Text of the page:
“Can’t you be somebody else while I talk to you?” I asked. “I feel so ugly.”
“You’re not!” she tutted. “Oh, Heather, you don’t like yourself very much, and that’s so unfair. You refuse to use what you’ve got.”
“We’re getting off track again, you’re doing it again,” I said.
“You’re the one who asked me the questions, Heather.”
“Alright, alright, let’s not … ” Deep breaths, count down to zero. “Let’s not lose focus. Let’s make a deal. You want us to win against the Eye, yes?”
“That’s correct.” She nodded. “I also want you to get with both of your beloved, but I know that’s hard, and-”
“Let’s not,” I repeated.
She closed her mouth, and set her face in a polite listening pose.
“We need to go back to Carcosa to get the books Evelyn needs,” I explained. “And we need you not to interrupt us. It’s already dangerous enough out there without you deciding it’s time for street improv. Come to think of it, why did you try to take Evelyn away, out there?”
“That was all for you.” She pulled a pained expression.
I frowned at her. “Well, you did manage to remind me how much I value her, and I don’t need to be reminded of that again. If you try to take her away in Carcosa again, I’ll kill you.”
Seven-Shades pulled an ‘oh-dear’ face. Not how I would have reacted to being threatened with lethal force, but the kind of face I might make if Raine threatened to tickle me.
“We need your assurance you won’t interrupt us again, not out there,” I finished.
“But what if the right conditions present themselves? This is like asking you not to feel curiosity when you see an unread book with a fascinating title.”
“If it was to achieve a higher aim – to rescue Maisie – I could resist any urge,” I told her. “You should understand that, playing my ‘role’. I already am.”
Seven-Shades sighed with indulgent compassion, the sort of noise I might make in the face of Evelyn trying to justify hurting herself.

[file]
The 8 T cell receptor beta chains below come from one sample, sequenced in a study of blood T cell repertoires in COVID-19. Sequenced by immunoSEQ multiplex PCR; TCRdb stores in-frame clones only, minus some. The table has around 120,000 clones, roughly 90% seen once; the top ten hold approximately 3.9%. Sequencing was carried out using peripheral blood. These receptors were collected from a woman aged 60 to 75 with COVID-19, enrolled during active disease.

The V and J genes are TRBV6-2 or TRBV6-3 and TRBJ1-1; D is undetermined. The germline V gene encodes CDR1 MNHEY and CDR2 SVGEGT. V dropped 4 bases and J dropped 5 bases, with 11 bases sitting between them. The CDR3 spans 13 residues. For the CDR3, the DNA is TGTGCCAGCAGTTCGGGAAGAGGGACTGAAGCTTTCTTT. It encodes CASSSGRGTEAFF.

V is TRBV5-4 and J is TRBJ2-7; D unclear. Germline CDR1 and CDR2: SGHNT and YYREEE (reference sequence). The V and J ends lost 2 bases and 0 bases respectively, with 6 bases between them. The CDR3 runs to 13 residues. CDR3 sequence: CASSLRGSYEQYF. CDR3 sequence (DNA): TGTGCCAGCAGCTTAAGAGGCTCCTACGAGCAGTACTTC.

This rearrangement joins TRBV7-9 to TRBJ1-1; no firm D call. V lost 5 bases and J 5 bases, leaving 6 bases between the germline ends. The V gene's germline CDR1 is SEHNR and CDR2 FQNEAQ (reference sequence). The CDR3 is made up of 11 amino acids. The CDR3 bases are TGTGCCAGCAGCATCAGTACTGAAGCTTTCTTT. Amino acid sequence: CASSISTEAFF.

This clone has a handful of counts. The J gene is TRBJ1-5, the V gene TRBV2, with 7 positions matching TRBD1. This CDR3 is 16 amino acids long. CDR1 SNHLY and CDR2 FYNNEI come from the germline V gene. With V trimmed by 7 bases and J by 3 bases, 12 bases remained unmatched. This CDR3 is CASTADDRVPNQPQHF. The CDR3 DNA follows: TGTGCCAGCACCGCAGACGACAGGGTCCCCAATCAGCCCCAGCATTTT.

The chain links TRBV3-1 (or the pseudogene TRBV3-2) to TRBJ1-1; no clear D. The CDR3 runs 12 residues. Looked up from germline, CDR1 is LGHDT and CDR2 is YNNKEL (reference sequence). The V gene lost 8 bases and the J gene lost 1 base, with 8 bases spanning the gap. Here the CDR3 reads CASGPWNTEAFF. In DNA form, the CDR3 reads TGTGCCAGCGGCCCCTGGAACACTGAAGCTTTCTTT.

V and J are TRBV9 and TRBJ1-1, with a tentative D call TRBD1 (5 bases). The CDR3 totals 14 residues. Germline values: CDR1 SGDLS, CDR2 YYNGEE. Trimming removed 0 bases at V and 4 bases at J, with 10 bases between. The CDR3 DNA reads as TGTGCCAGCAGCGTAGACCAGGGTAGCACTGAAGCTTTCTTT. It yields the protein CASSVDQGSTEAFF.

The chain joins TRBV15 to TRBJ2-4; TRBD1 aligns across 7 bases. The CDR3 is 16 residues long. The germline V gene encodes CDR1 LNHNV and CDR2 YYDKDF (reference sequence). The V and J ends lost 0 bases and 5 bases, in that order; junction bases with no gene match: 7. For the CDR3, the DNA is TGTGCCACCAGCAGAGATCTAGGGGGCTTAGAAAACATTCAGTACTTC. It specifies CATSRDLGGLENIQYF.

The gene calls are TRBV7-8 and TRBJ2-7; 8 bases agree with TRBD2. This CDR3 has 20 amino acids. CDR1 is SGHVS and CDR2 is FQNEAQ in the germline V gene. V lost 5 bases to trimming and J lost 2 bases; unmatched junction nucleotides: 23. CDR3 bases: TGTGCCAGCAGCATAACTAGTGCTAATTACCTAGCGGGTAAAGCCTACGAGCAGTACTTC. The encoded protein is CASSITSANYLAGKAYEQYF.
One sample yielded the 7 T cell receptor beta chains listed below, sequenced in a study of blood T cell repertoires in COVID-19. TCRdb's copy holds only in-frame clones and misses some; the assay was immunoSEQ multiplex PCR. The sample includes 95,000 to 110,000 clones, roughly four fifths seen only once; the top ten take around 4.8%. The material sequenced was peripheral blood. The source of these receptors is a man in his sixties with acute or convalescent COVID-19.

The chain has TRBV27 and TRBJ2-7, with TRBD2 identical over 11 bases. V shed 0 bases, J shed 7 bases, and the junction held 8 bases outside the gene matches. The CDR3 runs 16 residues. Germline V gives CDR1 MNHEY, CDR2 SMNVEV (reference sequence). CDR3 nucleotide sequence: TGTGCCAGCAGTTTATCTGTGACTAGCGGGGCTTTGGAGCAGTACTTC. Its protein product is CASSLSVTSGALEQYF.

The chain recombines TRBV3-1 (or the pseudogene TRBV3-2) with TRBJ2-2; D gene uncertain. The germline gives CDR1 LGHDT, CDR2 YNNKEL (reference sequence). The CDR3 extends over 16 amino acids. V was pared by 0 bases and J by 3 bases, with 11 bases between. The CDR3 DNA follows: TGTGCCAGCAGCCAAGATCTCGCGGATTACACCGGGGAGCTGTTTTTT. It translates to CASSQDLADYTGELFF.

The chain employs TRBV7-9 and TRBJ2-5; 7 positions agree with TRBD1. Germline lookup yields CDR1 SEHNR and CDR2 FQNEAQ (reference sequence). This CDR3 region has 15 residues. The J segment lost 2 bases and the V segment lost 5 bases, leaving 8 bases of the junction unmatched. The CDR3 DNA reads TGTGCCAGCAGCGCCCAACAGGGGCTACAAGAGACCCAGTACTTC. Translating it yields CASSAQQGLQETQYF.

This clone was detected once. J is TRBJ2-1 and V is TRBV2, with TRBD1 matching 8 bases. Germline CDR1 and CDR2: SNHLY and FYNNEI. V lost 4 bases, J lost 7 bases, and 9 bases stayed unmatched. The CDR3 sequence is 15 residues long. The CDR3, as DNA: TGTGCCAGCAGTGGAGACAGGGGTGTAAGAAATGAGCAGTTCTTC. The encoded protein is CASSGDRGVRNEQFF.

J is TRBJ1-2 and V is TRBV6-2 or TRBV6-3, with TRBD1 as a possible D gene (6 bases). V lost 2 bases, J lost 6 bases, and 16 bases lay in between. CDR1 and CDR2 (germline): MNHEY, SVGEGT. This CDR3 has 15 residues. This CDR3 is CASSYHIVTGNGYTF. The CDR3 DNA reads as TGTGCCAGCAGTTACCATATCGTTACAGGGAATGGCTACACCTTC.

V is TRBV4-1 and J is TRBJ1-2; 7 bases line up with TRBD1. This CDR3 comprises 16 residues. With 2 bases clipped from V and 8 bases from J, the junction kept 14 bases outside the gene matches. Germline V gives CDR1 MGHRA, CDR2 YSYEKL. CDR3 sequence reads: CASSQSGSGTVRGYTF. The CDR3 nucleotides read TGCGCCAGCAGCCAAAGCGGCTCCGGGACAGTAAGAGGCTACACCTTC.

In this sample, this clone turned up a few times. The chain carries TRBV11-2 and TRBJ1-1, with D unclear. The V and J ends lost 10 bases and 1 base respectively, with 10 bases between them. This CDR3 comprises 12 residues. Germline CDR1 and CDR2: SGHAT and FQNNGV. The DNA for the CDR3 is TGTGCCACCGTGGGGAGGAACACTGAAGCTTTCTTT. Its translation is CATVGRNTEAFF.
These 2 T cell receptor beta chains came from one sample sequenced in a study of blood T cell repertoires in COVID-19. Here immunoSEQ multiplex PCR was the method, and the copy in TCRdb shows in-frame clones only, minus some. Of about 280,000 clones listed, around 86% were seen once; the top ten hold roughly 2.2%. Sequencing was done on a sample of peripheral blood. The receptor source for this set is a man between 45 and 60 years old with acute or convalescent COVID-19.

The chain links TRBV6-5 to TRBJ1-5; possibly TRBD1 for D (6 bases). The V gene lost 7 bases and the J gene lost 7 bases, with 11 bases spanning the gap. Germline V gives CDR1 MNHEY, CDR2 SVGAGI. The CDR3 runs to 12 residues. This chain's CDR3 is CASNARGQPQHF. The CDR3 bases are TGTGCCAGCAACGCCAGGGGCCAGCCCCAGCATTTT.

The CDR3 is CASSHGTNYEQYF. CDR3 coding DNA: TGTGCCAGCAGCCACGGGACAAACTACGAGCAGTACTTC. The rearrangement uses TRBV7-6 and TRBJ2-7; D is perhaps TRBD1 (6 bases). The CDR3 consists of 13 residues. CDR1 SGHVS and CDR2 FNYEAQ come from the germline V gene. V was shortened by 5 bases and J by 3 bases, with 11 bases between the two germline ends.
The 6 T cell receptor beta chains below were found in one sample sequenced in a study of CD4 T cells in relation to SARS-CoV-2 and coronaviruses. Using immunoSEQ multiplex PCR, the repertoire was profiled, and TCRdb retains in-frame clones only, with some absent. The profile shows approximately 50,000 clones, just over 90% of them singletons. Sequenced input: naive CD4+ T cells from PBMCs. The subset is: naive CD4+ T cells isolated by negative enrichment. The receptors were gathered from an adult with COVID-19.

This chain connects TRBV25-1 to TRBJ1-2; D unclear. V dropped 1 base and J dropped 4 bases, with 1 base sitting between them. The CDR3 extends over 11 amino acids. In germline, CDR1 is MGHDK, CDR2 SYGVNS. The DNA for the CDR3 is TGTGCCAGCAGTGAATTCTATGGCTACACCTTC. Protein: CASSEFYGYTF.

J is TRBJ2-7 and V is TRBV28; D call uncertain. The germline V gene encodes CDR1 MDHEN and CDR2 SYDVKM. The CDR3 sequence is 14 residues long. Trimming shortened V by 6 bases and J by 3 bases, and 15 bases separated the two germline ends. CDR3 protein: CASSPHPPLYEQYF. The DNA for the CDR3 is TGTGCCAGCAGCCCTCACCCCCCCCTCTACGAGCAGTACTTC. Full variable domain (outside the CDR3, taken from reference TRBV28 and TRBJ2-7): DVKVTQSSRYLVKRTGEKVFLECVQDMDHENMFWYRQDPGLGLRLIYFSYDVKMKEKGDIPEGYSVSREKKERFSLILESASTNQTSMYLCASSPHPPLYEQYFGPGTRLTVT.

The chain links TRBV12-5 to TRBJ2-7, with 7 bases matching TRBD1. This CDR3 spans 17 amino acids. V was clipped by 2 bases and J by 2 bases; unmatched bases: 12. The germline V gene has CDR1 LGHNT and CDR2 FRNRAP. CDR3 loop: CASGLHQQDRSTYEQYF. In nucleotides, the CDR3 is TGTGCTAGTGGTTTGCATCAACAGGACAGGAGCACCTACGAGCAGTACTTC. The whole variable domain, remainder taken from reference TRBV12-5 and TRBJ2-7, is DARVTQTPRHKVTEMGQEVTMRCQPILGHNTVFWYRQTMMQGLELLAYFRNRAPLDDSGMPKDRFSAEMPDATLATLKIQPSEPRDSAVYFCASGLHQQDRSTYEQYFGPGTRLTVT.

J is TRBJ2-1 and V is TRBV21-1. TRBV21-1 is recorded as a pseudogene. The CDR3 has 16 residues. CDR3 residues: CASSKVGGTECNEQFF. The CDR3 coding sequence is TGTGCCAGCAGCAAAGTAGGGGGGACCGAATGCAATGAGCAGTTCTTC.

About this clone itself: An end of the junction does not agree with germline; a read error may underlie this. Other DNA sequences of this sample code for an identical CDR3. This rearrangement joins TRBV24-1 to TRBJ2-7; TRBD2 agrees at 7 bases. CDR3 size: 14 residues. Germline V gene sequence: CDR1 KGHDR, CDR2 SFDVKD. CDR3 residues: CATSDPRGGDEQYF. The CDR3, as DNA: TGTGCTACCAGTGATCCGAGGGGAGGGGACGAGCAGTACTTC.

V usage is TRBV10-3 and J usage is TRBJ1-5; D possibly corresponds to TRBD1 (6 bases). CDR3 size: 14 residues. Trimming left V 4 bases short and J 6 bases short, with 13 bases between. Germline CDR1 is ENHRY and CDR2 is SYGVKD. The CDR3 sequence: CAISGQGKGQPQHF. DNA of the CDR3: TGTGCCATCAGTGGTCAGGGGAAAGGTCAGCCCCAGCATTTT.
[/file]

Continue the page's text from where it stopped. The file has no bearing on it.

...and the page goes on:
“Heather, you are such an idiot. You have it upside down,” she told me with stinging kindness. “You don’t want to go back to the abyss at all.”
“Oh, poppets, we are getting rather off-theme here, aren’t we?” a third voice asked, from right behind me.
I almost jumped out of my skin. Phantom tentacles twitched in defence-reaction, and real muscles attempted to compensate for limbs I didn’t have, drawing deep throbs of pain from within my bruised flanks and up the inside of my spine. I wheezed and doubled up, vision blurring, staggering to turn around to see-
Saldis. Of course.
The mage from Carcosa was sat on the edge of the bathtub, noble chin resting in one hand, legs crossed under the skirts of her exquisite red-and-gold robes, wearing the most bored expression I had ever seen on a human face.
“You- what-” I wheezed, trying to straighten past the sudden pain.
“Don’t get me wrong, sweets, I’m all for collaborative work,” Saldis said. “But isn’t this part obvious by now?” She pulled a sour face. “Haven’t you looked at yourself in the mirror recently?”
“Sal-” I managed, hands wrapped around my sides, trying alternately to press my bruises and not touch them. “Again?”
“’Again’? Oh, I’m always watching, sweet.” Saldis winked at me.
“You are not supposed to be back here,” said Seven-Shades-of-Sunlight, in the same tone I’d used to threaten Saldis back in the library of Carcosa.
Goodness, did I really sound like that? Ice and steel, from a miniature poodle.
Saldis’ perfectly plucked eyebrows shot up. “Oh. Ah. You have become aware of me.”
“You have neither paid for a ticket, nor joined the audience through the public entrance,” Seven-Shades said. “Who are you, magician? Or should I say thief?”
Saldis stood up very quickly, brushing her long skirt smooth over her hips and doing a very good impression of somebody who was just leaving anyway, no need to bother escorting her out, forget she’s even here, don’t want to cause a scene.
“I asked you a sensible question, magician,” Seven-Shades pressed. “Who are you?”
Saldis spread her hands. A mischievous smile played at the corners of her lips.
“Oh, I’m not really here,” she said.
And then she wasn’t.
“I hate it when … ” I finally got my breath back as the throbbing pain receded. “Hate it when she does that.”
“Tch. Gate-crashers,” Seven-Shades said, in the same tone I reserved for the words ‘modern suburban architecture.’
“Can I gate-crash too?” came a whisper from stage left.
That voice didn’t make me jump – it filled me with ice. Seven-Shades-of-Sunlight reacted the same, a mirror of me. We both stared at the bathroom door with wide eyes like a pair of deer caught in the headlamps of an oncoming train.